So before enrolling for a fine arts degree consider the alternatives.


Street Art in Singapore

Street art in Singapore, government funded stencil art classes for Singaporean high school and junior college students, a skate park with legal graffiti walls, are we talking about the same SE Asian city state with a reputation for law and order? Street art is an international art movement but would it be true to assume that Singapore does not readily embrace it. I was curious and so I started to exchange emails with Kamal Dollah, a Singaporean artist and art educator who writes a teaches graffiti and blogs about it: Kamal Dollah’s Art Journal. Here is a dialogue that I’ve extracted from our emails that we intend to publish on both our blogs.

Kamal: It sounds crazy but I got my government backing to teach kids graffiti. My friends in USA could not belief that I got away with this. When I wrote this graffiti programme for the schools in 2004, I did not expect it to be approved for funding as its never been done before anywhere. My view is, you can bore these kids with Picasso and Rembrandts or you could get their attention and still teach them about colours, shape, form, calligraphy and some soft skills like respect and responsibility. Writers have ethics too and somehow that sinks into their head better than any civic class.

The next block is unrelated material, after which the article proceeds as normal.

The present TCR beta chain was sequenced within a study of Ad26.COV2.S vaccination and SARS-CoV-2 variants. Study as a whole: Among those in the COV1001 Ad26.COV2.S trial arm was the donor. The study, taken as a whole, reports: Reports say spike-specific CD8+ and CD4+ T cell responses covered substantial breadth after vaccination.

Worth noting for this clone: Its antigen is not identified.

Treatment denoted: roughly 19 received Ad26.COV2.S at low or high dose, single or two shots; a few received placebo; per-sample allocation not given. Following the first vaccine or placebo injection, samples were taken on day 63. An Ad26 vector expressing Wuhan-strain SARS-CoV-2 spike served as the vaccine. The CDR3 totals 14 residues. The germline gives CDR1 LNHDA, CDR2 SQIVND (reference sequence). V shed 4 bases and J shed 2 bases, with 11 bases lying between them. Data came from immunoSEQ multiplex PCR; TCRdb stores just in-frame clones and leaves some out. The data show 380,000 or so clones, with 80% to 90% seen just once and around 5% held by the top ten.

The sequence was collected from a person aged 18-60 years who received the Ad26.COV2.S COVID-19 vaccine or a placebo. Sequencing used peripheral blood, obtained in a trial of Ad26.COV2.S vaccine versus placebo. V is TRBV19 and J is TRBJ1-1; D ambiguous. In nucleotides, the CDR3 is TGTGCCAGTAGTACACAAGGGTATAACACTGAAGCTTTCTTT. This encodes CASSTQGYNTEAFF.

Mark: I know that Singapore is serious about vandalism and I didn’t see any graffiti last time I was there. So I thought if there is legal work going on then Singapore is proof that the extreme anti-graffiti lobby are wrong when they say that legal aerosol work encourages tagging and other illegal graffiti. Is this true?

Kamal: Well the anti-graffiti lobby may be right. The situation is different here because this is a high maintenance place. Graffiti get removed very fast. I believe you are familiar with the ‘broken-window theory’. There will always be un-established writers, punks and anti-establishments that will do illegal work.

Mark: Where is the legal street art mostly seen by the public in Singapore?